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The Monster on Top of the Bed Reviewed By Conny Withay of Bookpleasures.com
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Conny Withay







Reviewer Conny Withay:Operating her own business in office management since 1991, Conny is an avid reader, volunteers reading the Bible to the elderly, and makes handmade jewelry. A cum laude graduate with a degree in art living in the Pacific Northwest, she is married with two sons, two daughter-in-laws, and one granddaughter.

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By Conny Withay
Published on September 20, 2014
 


Author: Alan H. Jordan
Illustrator: Manuela Pentangelo
Publisher: Jordan Press
ISBN: 978-1500679682




Author: Alan H. Jordan
Illustrator: Manuela Pentangelo
Publisher: Jordan Press
ISBN: 978-1500679682

You’re welcome to stay until I say ‘Nay,’ then it’s time to go, and you can’t say, ‘No,’” Suzy and Karrit repeat the girl’s grandmom’s mantra in Alan H. Jordan’s children’s book, The Monster on Top of the Bed.

Volume one of the Suzy and Karrit series, this square thirty-two page paperback targets preschool to early elementary school-aged children. Having no scary scenes except the concept of a frightened monster, it is would make a nice bedtime story for those afraid of the dark.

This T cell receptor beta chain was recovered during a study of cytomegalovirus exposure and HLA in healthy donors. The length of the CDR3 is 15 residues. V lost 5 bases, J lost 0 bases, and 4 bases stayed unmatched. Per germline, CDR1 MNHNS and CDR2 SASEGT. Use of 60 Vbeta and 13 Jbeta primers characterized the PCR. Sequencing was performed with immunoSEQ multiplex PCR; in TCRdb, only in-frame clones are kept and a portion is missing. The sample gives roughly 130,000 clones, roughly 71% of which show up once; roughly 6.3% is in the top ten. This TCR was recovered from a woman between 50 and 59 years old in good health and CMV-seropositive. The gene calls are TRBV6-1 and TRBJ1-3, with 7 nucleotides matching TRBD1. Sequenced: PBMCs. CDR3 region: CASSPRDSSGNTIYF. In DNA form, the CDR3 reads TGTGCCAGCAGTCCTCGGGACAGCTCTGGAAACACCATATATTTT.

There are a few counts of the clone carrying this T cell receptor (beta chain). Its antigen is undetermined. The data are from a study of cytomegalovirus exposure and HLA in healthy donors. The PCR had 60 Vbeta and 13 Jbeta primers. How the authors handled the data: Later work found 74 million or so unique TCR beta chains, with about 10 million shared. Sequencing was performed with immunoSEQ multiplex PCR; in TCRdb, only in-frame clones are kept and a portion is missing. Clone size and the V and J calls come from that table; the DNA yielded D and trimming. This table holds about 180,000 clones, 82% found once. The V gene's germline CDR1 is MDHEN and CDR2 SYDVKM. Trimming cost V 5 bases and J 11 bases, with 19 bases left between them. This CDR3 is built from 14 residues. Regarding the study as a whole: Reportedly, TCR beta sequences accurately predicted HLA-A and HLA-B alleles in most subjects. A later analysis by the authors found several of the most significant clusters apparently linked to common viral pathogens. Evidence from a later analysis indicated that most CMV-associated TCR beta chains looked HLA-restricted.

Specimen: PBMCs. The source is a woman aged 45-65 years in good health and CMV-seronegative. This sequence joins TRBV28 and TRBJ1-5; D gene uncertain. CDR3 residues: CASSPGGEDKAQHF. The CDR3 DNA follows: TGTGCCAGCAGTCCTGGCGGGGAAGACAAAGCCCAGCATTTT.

Illustrator Pentangelo’s expressive and detailed designs fill both sides of the opened pages, leaving blank backgrounds for black or white wording in an easy-to-read font. Nine discussion questions about the story and the author and illustrator’s biographies complete the book.

Suzy believes she is the only one afraid of going to bed, especially because there may be a monster under her bed. One day she hears a noise coming from underneath her. Peeping over the side, she sees two red furry paws, two red scaly legs, and a big red belly.

When a funny-looking monster plops out and tumbles into her stuff animals, the critter is as much afraid as she is. After he introduces himself as Karrit, she tells him her name is Suzy.

Karrit explains when Suzy jumps up and down on her bed, he is afraid of getting squashed. If she runs around the room, the noise frightens him. He also confesses that he thinks she is going to eat him.

Not understanding words such as tomatoes, pancakes, and hot dogs, Karrit is convinced his name means something to eat, but Suzy goes and gets the food items and explains them.

When Suzy’s mom comes in her room, the little girl tells her about her new friend, and how he thinks she is the monster on top of the bed. Her mother says friends need space but do not shut each other out. Suzy is contented she has a good friend who is not a monster, and she is no longer a monster to him.

With the play on words regarding food, adults will smile as they read out loud this bedtime story that helps children face their nighttime “monsters” and maybe, in the process, they will learn to stop jumping on their beds.

Thanks to the author and Bookpleasures for furnishing this complimentary book in exchange for a review of the reader’s honest opinion.


Follow Here To Purchase The Monster on Top of the Bed (Suzy & Karrit) (Volume 1)